Alice Johnson, the imprisoned 63-year-old great-grandmother whose sentence was commuted this week by President Trump, hasn’t slept much since her release.

“There’s so much food, crying, hugging, singing and dancing. Everyone is celebrating,” Johnson told TV station KREG in her hometown of Memphis, Tennessee.

Daughter Katina Scales called the reunion with her mom surreal. “I keep touching her to make sure she is real.  I don’t think it’s going to set in for probably another week or so when she’s still there,” Scales said.

Johnson also appeared on national TV, telling Good Morning America, “It’s an amazing feeling. Especially just being with my family again. [Seeing my family] was the most exhilarating feelings I’ve ever had. I wanted to jump into their arms.”

Johnson was a nonviolent first-time drug offender when she was incarcerated with a life sentence in federal prison at Aliceville, Alabama, in 1997.

She plans to fight for sentencing reform to help people who’ve been caught in the court system like she was.

“They are in situations like mine. They’re caught up in a system of mandatory minimum sentencing as non-violent offenders, just like me.  Many of them are given no hope of coming home alive again. One thing they kept telling me is, ‘You have given us hope,” Johnson told KREG.

Good Morning America host Michael Strahan asked her if she believed she has paid her debt to society.

“Yes I do, Michael. I feel like I not only paid my debt but I overpaid my debt for the crimes that I committed. But I’m just so thankful. I’m not bitter about it. I’m just so happy that it has come to an end,” Johnson said.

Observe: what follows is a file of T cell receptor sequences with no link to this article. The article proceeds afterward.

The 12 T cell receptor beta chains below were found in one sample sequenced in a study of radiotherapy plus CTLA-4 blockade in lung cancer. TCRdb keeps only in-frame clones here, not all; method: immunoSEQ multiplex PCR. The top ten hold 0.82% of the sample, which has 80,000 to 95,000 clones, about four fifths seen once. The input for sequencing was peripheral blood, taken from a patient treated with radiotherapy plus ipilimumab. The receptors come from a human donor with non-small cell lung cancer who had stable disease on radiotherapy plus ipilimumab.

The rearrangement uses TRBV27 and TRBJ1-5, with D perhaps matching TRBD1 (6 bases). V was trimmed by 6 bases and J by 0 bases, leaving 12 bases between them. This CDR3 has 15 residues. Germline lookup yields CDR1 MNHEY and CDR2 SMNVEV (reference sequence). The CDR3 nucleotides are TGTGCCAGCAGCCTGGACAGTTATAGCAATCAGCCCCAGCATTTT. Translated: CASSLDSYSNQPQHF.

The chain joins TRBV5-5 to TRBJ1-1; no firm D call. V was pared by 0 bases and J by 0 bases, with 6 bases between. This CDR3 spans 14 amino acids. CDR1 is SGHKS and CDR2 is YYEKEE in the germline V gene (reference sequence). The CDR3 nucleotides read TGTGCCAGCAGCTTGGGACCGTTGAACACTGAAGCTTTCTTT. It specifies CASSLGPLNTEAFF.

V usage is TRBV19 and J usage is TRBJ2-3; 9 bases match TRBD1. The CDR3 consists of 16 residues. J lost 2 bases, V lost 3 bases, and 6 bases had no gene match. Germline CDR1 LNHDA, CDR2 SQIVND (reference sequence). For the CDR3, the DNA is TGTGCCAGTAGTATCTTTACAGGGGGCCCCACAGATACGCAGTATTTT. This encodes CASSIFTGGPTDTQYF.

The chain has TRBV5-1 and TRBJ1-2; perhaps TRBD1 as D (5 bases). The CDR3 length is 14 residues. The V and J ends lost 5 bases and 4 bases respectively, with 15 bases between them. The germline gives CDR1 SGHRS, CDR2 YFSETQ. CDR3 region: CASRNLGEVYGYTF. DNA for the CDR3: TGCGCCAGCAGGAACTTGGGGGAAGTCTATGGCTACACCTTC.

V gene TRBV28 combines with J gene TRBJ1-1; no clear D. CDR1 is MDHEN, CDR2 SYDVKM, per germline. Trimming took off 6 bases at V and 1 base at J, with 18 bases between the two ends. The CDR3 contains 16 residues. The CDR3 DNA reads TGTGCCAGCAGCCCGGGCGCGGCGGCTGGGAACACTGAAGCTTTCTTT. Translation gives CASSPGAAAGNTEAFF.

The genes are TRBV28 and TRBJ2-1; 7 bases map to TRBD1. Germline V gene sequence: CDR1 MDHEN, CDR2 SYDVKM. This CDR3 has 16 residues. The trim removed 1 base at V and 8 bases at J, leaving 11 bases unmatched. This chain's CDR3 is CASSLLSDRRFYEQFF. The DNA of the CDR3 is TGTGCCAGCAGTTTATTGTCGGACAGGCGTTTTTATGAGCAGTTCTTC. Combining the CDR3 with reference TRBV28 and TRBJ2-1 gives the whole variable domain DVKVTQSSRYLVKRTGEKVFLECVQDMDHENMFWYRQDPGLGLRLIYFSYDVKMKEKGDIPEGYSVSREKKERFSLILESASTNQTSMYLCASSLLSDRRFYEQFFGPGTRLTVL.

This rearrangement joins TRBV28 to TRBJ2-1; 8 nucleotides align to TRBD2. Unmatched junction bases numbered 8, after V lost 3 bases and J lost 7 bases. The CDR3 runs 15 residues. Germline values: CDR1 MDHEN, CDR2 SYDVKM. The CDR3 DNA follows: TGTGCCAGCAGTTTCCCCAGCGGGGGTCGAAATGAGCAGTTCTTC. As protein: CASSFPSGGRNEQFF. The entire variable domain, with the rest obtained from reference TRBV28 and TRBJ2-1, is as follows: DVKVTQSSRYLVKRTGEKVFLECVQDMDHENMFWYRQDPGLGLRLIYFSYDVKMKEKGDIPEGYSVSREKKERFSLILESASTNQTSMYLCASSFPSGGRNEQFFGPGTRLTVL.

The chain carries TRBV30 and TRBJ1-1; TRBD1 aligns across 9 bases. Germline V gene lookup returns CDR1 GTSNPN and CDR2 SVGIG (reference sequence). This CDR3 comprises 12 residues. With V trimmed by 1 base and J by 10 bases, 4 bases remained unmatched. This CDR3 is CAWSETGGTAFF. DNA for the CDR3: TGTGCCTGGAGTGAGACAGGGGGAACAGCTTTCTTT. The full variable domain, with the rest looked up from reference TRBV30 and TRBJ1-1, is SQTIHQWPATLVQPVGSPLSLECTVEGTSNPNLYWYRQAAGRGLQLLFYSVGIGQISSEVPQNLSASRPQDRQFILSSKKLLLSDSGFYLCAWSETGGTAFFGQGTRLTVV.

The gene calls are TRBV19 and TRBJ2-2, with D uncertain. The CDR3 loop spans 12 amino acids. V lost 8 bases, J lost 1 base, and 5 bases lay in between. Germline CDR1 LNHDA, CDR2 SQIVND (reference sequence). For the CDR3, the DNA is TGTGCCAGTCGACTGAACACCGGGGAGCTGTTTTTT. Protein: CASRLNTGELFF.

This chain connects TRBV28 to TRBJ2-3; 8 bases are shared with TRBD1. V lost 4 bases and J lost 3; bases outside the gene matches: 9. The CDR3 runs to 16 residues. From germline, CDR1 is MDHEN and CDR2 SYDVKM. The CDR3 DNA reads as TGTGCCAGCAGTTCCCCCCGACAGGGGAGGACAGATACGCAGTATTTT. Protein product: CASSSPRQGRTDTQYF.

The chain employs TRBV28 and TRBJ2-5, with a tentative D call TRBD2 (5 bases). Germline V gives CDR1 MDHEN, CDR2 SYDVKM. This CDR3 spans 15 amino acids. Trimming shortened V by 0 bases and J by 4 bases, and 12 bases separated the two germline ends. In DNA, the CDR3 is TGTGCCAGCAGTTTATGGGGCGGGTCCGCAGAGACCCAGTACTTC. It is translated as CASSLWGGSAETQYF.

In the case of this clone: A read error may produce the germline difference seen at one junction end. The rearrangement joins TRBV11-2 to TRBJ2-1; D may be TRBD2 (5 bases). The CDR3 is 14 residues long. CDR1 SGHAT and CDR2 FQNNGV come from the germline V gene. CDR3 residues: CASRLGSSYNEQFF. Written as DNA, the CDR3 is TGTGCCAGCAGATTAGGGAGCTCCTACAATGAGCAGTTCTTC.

She was denied clemency three times during the Obama administration.

Celebrity Kim Kardashian advocated Johnson’s case, hiring attorneys and meeting directly with President Trump.

“Kim was the key to all of this. Without her, I would still be in Aliceville,” Johnson said.

“I’d like to tell President Trump that I am so grateful for everything you’ve done for and my family,” she said on GMA. “This moment right now is happening because President Trump had mercy on me. And I’d like to tell him that please, please remember us, the others who had been left behind.  Because there are so many, like me, who need to have the opportunity that I’ve had.”

A commuted sentence replaces the original court ordered sentence but does not change the conviction.

One priority she has is getting caught up with the world. “I want a cell phone,” she told KREG. “I’ve been seeing everyone walking around with one.”

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